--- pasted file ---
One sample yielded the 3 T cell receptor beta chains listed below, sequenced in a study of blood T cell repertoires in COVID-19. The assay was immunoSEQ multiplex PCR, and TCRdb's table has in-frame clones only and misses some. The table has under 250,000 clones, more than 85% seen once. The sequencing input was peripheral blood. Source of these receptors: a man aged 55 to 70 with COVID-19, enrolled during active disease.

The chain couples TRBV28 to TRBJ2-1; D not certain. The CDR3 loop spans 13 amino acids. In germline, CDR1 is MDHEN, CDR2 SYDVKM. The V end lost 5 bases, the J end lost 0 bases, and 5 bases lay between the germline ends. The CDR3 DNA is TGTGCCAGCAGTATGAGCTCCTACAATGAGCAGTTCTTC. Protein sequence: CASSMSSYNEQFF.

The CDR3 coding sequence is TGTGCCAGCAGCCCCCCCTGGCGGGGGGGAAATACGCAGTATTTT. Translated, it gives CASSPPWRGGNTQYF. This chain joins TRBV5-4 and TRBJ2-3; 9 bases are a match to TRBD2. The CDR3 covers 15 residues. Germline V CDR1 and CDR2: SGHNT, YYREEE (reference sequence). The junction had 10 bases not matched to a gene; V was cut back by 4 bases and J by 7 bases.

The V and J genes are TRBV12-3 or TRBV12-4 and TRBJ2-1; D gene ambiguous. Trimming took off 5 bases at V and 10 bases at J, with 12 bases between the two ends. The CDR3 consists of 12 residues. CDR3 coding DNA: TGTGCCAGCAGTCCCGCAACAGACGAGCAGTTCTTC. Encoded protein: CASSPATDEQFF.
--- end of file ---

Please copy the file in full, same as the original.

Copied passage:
One sample yielded the 3 T cell receptor beta chains listed below, sequenced in a study of blood T cell repertoires in COVID-19. The assay was immunoSEQ multiplex PCR, and TCRdb's table has in-frame clones only and misses some. The table has under 250,000 clones, more than 85% seen once. The sequencing input was peripheral blood. Source of these receptors: a man aged 55 to 70 with COVID-19, enrolled during active disease.

The chain couples TRBV28 to TRBJ2-1; D not certain. The CDR3 loop spans 13 amino acids. In germline, CDR1 is MDHEN, CDR2 SYDVKM. The V end lost 5 bases, the J end lost 0 bases, and 5 bases lay between the germline ends. The CDR3 DNA is TGTGCCAGCAGTATGAGCTCCTACAATGAGCAGTTCTTC. Protein sequence: CASSMSSYNEQFF.

The CDR3 coding sequence is TGTGCCAGCAGCCCCCCCTGGCGGGGGGGAAATACGCAGTATTTT. Translated, it gives CASSPPWRGGNTQYF. This chain joins TRBV5-4 and TRBJ2-3; 9 bases are a match to TRBD2. The CDR3 covers 15 residues. Germline V CDR1 and CDR2: SGHNT, YYREEE (reference sequence). The junction had 10 bases not matched to a gene; V was cut back by 4 bases and J by 7 bases.

The V and J genes are TRBV12-3 or TRBV12-4 and TRBJ2-1; D gene ambiguous. Trimming took off 5 bases at V and 10 bases at J, with 12 bases between the two ends. The CDR3 consists of 12 residues. CDR3 coding DNA: TGTGCCAGCAGTCCCGCAACAGACGAGCAGTTCTTC. Encoded protein: CASSPATDEQFF.